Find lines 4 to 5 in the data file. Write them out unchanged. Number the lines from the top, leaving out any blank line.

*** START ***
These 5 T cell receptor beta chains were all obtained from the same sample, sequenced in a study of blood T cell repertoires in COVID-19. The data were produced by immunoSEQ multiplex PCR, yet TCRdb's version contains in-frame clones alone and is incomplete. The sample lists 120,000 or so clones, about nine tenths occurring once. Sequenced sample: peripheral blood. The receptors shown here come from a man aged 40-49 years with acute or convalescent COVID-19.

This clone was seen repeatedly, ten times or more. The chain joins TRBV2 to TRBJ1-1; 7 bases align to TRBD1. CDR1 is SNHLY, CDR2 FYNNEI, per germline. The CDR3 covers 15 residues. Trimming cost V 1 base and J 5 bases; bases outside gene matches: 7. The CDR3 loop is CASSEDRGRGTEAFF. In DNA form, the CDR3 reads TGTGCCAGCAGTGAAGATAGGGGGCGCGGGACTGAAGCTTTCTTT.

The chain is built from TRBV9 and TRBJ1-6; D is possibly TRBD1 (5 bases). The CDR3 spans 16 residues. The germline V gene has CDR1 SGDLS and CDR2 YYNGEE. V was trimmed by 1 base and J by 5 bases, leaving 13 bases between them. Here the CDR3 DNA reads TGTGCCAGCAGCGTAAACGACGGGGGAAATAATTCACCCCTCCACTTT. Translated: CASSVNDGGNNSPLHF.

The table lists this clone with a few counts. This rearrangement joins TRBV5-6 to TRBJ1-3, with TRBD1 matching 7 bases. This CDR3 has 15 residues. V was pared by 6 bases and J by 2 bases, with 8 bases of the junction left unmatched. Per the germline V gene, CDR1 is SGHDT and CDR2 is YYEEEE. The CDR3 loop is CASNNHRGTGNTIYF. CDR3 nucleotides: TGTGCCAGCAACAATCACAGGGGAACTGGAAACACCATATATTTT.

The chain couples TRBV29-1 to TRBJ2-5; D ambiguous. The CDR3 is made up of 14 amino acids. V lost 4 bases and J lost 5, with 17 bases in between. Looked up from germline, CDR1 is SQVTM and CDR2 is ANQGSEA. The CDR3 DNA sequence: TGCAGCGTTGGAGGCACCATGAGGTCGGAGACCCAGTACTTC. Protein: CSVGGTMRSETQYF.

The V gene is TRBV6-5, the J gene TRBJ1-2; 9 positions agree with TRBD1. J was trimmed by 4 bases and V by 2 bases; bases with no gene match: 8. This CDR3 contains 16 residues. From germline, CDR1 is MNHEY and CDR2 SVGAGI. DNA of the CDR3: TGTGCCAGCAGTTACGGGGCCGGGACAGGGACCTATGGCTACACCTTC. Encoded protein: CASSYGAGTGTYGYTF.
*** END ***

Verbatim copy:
The table lists this clone with a few counts. This rearrangement joins TRBV5-6 to TRBJ1-3, with TRBD1 matching 7 bases. This CDR3 has 15 residues. V was pared by 6 bases and J by 2 bases, with 8 bases of the junction left unmatched. Per the germline V gene, CDR1 is SGHDT and CDR2 is YYEEEE. The CDR3 loop is CASNNHRGTGNTIYF. CDR3 nucleotides: TGTGCCAGCAACAATCACAGGGGAACTGGAAACACCATATATTTT.

The chain couples TRBV29-1 to TRBJ2-5; D ambiguous. The CDR3 is made up of 14 amino acids. V lost 4 bases and J lost 5, with 17 bases in between. Looked up from germline, CDR1 is SQVTM and CDR2 is ANQGSEA. The CDR3 DNA sequence: TGCAGCGTTGGAGGCACCATGAGGTCGGAGACCCAGTACTTC. Protein: CSVGGTMRSETQYF.